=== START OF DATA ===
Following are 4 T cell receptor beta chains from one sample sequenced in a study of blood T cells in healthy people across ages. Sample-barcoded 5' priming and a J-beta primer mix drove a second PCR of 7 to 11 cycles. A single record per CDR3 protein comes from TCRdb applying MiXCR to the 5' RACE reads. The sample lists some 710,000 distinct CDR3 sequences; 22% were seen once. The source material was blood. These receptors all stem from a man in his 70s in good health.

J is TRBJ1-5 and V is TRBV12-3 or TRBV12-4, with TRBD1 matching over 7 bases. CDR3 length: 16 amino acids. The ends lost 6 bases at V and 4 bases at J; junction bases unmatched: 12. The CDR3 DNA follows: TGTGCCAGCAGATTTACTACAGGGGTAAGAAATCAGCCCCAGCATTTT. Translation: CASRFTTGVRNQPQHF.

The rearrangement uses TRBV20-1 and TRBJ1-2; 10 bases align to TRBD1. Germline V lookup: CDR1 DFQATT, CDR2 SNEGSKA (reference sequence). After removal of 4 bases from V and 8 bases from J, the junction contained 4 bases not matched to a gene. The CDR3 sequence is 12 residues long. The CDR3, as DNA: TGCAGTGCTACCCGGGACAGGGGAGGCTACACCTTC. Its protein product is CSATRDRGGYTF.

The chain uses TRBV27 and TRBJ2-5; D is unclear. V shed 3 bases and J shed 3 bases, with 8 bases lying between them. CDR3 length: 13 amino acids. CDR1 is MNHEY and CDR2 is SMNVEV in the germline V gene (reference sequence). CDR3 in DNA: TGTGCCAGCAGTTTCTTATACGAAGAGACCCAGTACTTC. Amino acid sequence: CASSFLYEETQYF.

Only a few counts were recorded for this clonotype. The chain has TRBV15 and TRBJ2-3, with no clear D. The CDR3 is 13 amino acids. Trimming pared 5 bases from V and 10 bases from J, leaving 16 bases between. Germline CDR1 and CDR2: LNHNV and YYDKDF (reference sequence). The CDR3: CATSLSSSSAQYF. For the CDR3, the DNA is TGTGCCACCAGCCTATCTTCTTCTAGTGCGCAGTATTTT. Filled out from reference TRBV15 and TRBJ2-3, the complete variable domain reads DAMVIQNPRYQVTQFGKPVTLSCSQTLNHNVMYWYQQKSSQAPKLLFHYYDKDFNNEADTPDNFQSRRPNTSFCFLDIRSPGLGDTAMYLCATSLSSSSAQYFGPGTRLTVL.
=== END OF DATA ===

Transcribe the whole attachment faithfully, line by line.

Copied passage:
Following are 4 T cell receptor beta chains from one sample sequenced in a study of blood T cells in healthy people across ages. Sample-barcoded 5' priming and a J-beta primer mix drove a second PCR of 7 to 11 cycles. A single record per CDR3 protein comes from TCRdb applying MiXCR to the 5' RACE reads. The sample lists some 710,000 distinct CDR3 sequences; 22% were seen once. The source material was blood. These receptors all stem from a man in his 70s in good health.

J is TRBJ1-5 and V is TRBV12-3 or TRBV12-4, with TRBD1 matching over 7 bases. CDR3 length: 16 amino acids. The ends lost 6 bases at V and 4 bases at J; junction bases unmatched: 12. The CDR3 DNA follows: TGTGCCAGCAGATTTACTACAGGGGTAAGAAATCAGCCCCAGCATTTT. Translation: CASRFTTGVRNQPQHF.

The rearrangement uses TRBV20-1 and TRBJ1-2; 10 bases align to TRBD1. Germline V lookup: CDR1 DFQATT, CDR2 SNEGSKA (reference sequence). After removal of 4 bases from V and 8 bases from J, the junction contained 4 bases not matched to a gene. The CDR3 sequence is 12 residues long. The CDR3, as DNA: TGCAGTGCTACCCGGGACAGGGGAGGCTACACCTTC. Its protein product is CSATRDRGGYTF.

The chain uses TRBV27 and TRBJ2-5; D is unclear. V shed 3 bases and J shed 3 bases, with 8 bases lying between them. CDR3 length: 13 amino acids. CDR1 is MNHEY and CDR2 is SMNVEV in the germline V gene (reference sequence). CDR3 in DNA: TGTGCCAGCAGTTTCTTATACGAAGAGACCCAGTACTTC. Amino acid sequence: CASSFLYEETQYF.

Only a few counts were recorded for this clonotype. The chain has TRBV15 and TRBJ2-3, with no clear D. The CDR3 is 13 amino acids. Trimming pared 5 bases from V and 10 bases from J, leaving 16 bases between. Germline CDR1 and CDR2: LNHNV and YYDKDF (reference sequence). The CDR3: CATSLSSSSAQYF. For the CDR3, the DNA is TGTGCCACCAGCCTATCTTCTTCTAGTGCGCAGTATTTT. Filled out from reference TRBV15 and TRBJ2-3, the complete variable domain reads DAMVIQNPRYQVTQFGKPVTLSCSQTLNHNVMYWYQQKSSQAPKLLFHYYDKDFNNEADTPDNFQSRRPNTSFCFLDIRSPGLGDTAMYLCATSLSSSSAQYFGPGTRLTVL.